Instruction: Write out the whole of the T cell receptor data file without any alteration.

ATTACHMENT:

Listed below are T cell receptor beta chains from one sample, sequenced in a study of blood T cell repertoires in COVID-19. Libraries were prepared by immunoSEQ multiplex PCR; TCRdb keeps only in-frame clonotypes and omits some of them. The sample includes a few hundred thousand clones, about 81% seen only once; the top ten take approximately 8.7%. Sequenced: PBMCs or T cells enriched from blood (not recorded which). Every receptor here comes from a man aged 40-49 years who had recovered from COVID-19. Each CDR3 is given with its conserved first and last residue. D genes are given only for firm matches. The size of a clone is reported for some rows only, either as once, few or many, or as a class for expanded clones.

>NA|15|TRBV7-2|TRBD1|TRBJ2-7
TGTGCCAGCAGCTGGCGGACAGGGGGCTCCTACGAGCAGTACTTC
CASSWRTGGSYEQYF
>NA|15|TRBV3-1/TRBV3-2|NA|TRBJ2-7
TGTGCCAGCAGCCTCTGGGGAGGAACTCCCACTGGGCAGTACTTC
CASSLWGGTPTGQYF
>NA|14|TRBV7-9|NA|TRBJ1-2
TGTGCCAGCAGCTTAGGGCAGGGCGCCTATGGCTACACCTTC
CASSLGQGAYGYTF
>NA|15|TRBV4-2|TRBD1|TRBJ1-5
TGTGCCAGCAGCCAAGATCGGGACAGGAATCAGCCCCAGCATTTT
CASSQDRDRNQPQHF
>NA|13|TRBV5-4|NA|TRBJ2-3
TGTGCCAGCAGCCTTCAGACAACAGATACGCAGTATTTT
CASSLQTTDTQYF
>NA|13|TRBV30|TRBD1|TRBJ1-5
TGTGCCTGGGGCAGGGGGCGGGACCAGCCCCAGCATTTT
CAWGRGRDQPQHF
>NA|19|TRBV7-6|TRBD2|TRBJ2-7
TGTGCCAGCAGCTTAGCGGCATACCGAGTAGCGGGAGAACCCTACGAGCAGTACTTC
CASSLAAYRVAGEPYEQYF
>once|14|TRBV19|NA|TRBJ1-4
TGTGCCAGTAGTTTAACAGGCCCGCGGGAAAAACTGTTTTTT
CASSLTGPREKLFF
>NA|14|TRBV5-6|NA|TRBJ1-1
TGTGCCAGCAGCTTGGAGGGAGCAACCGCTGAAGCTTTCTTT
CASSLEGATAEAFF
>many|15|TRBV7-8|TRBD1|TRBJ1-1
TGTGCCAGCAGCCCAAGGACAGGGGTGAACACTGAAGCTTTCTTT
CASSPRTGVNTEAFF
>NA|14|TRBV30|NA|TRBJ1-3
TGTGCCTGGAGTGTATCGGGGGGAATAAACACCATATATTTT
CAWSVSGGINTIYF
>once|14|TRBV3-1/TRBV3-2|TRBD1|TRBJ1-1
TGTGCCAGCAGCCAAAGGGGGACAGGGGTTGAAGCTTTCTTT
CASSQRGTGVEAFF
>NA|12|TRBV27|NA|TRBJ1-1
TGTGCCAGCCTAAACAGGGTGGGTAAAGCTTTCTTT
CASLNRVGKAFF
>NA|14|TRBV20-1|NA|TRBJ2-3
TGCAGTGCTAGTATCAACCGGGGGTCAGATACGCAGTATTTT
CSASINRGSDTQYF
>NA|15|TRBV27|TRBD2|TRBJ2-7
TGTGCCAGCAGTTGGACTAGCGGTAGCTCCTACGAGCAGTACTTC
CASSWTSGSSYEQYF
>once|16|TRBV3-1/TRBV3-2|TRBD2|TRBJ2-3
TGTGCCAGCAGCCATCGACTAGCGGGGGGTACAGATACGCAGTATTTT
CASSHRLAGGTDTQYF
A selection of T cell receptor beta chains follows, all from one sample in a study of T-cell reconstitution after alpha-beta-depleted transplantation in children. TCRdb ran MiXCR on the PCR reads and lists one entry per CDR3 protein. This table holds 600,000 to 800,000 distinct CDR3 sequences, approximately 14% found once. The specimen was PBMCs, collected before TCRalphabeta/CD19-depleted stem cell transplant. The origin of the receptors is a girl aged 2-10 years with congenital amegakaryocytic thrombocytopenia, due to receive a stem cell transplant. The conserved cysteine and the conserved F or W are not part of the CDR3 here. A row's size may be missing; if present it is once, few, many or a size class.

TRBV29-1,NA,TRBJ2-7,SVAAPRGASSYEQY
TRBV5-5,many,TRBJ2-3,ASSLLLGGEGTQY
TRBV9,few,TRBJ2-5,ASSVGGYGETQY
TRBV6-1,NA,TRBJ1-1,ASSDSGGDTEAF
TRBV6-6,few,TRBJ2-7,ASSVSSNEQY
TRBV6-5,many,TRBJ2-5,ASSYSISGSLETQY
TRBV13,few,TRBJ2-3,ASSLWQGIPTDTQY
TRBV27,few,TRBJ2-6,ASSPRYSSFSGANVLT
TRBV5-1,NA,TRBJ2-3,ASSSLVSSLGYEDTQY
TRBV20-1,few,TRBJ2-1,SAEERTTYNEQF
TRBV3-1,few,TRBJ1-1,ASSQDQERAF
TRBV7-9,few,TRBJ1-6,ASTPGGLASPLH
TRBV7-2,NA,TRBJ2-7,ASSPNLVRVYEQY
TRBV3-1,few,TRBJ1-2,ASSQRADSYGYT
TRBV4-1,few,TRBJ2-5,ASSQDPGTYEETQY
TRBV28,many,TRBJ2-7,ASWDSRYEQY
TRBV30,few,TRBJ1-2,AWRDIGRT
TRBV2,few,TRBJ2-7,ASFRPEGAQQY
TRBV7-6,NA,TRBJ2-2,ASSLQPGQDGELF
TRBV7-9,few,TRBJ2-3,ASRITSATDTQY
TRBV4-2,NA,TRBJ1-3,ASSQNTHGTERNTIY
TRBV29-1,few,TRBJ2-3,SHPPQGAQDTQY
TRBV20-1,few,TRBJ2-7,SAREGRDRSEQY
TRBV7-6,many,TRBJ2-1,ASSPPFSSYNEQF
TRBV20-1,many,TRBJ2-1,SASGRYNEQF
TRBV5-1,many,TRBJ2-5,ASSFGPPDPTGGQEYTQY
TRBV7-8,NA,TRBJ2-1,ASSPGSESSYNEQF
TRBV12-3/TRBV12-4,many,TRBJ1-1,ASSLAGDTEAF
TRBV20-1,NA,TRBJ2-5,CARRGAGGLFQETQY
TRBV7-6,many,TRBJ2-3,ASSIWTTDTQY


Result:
Listed below are T cell receptor beta chains from one sample, sequenced in a study of blood T cell repertoires in COVID-19. Libraries were prepared by immunoSEQ multiplex PCR; TCRdb keeps only in-frame clonotypes and omits some of them. The sample includes a few hundred thousand clones, about 81% seen only once; the top ten take approximately 8.7%. Sequenced: PBMCs or T cells enriched from blood (not recorded which). Every receptor here comes from a man aged 40-49 years who had recovered from COVID-19. Each CDR3 is given with its conserved first and last residue. D genes are given only for firm matches. The size of a clone is reported for some rows only, either as once, few or many, or as a class for expanded clones.

>NA|15|TRBV7-2|TRBD1|TRBJ2-7
TGTGCCAGCAGCTGGCGGACAGGGGGCTCCTACGAGCAGTACTTC
CASSWRTGGSYEQYF
>NA|15|TRBV3-1/TRBV3-2|NA|TRBJ2-7
TGTGCCAGCAGCCTCTGGGGAGGAACTCCCACTGGGCAGTACTTC
CASSLWGGTPTGQYF
>NA|14|TRBV7-9|NA|TRBJ1-2
TGTGCCAGCAGCTTAGGGCAGGGCGCCTATGGCTACACCTTC
CASSLGQGAYGYTF
>NA|15|TRBV4-2|TRBD1|TRBJ1-5
TGTGCCAGCAGCCAAGATCGGGACAGGAATCAGCCCCAGCATTTT
CASSQDRDRNQPQHF
>NA|13|TRBV5-4|NA|TRBJ2-3
TGTGCCAGCAGCCTTCAGACAACAGATACGCAGTATTTT
CASSLQTTDTQYF
>NA|13|TRBV30|TRBD1|TRBJ1-5
TGTGCCTGGGGCAGGGGGCGGGACCAGCCCCAGCATTTT
CAWGRGRDQPQHF
>NA|19|TRBV7-6|TRBD2|TRBJ2-7
TGTGCCAGCAGCTTAGCGGCATACCGAGTAGCGGGAGAACCCTACGAGCAGTACTTC
CASSLAAYRVAGEPYEQYF
>once|14|TRBV19|NA|TRBJ1-4
TGTGCCAGTAGTTTAACAGGCCCGCGGGAAAAACTGTTTTTT
CASSLTGPREKLFF
>NA|14|TRBV5-6|NA|TRBJ1-1
TGTGCCAGCAGCTTGGAGGGAGCAACCGCTGAAGCTTTCTTT
CASSLEGATAEAFF
>many|15|TRBV7-8|TRBD1|TRBJ1-1
TGTGCCAGCAGCCCAAGGACAGGGGTGAACACTGAAGCTTTCTTT
CASSPRTGVNTEAFF
>NA|14|TRBV30|NA|TRBJ1-3
TGTGCCTGGAGTGTATCGGGGGGAATAAACACCATATATTTT
CAWSVSGGINTIYF
>once|14|TRBV3-1/TRBV3-2|TRBD1|TRBJ1-1
TGTGCCAGCAGCCAAAGGGGGACAGGGGTTGAAGCTTTCTTT
CASSQRGTGVEAFF
>NA|12|TRBV27|NA|TRBJ1-1
TGTGCCAGCCTAAACAGGGTGGGTAAAGCTTTCTTT
CASLNRVGKAFF
>NA|14|TRBV20-1|NA|TRBJ2-3
TGCAGTGCTAGTATCAACCGGGGGTCAGATACGCAGTATTTT
CSASINRGSDTQYF
>NA|15|TRBV27|TRBD2|TRBJ2-7
TGTGCCAGCAGTTGGACTAGCGGTAGCTCCTACGAGCAGTACTTC
CASSWTSGSSYEQYF
>once|16|TRBV3-1/TRBV3-2|TRBD2|TRBJ2-3
TGTGCCAGCAGCCATCGACTAGCGGGGGGTACAGATACGCAGTATTTT
CASSHRLAGGTDTQYF
A selection of T cell receptor beta chains follows, all from one sample in a study of T-cell reconstitution after alpha-beta-depleted transplantation in children. TCRdb ran MiXCR on the PCR reads and lists one entry per CDR3 protein. This table holds 600,000 to 800,000 distinct CDR3 sequences, approximately 14% found once. The specimen was PBMCs, collected before TCRalphabeta/CD19-depleted stem cell transplant. The origin of the receptors is a girl aged 2-10 years with congenital amegakaryocytic thrombocytopenia, due to receive a stem cell transplant. The conserved cysteine and the conserved F or W are not part of the CDR3 here. A row's size may be missing; if present it is once, few, many or a size class.

TRBV29-1,NA,TRBJ2-7,SVAAPRGASSYEQY
TRBV5-5,many,TRBJ2-3,ASSLLLGGEGTQY
TRBV9,few,TRBJ2-5,ASSVGGYGETQY
TRBV6-1,NA,TRBJ1-1,ASSDSGGDTEAF
TRBV6-6,few,TRBJ2-7,ASSVSSNEQY
TRBV6-5,many,TRBJ2-5,ASSYSISGSLETQY
TRBV13,few,TRBJ2-3,ASSLWQGIPTDTQY
TRBV27,few,TRBJ2-6,ASSPRYSSFSGANVLT
TRBV5-1,NA,TRBJ2-3,ASSSLVSSLGYEDTQY
TRBV20-1,few,TRBJ2-1,SAEERTTYNEQF
TRBV3-1,few,TRBJ1-1,ASSQDQERAF
TRBV7-9,few,TRBJ1-6,ASTPGGLASPLH
TRBV7-2,NA,TRBJ2-7,ASSPNLVRVYEQY
TRBV3-1,few,TRBJ1-2,ASSQRADSYGYT
TRBV4-1,few,TRBJ2-5,ASSQDPGTYEETQY
TRBV28,many,TRBJ2-7,ASWDSRYEQY
TRBV30,few,TRBJ1-2,AWRDIGRT
TRBV2,few,TRBJ2-7,ASFRPEGAQQY
TRBV7-6,NA,TRBJ2-2,ASSLQPGQDGELF
TRBV7-9,few,TRBJ2-3,ASRITSATDTQY
TRBV4-2,NA,TRBJ1-3,ASSQNTHGTERNTIY
TRBV29-1,few,TRBJ2-3,SHPPQGAQDTQY
TRBV20-1,few,TRBJ2-7,SAREGRDRSEQY
TRBV7-6,many,TRBJ2-1,ASSPPFSSYNEQF
TRBV20-1,many,TRBJ2-1,SASGRYNEQF
TRBV5-1,many,TRBJ2-5,ASSFGPPDPTGGQEYTQY
TRBV7-8,NA,TRBJ2-1,ASSPGSESSYNEQF
TRBV12-3/TRBV12-4,many,TRBJ1-1,ASSLAGDTEAF
TRBV20-1,NA,TRBJ2-5,CARRGAGGLFQETQY
TRBV7-6,many,TRBJ2-3,ASSIWTTDTQY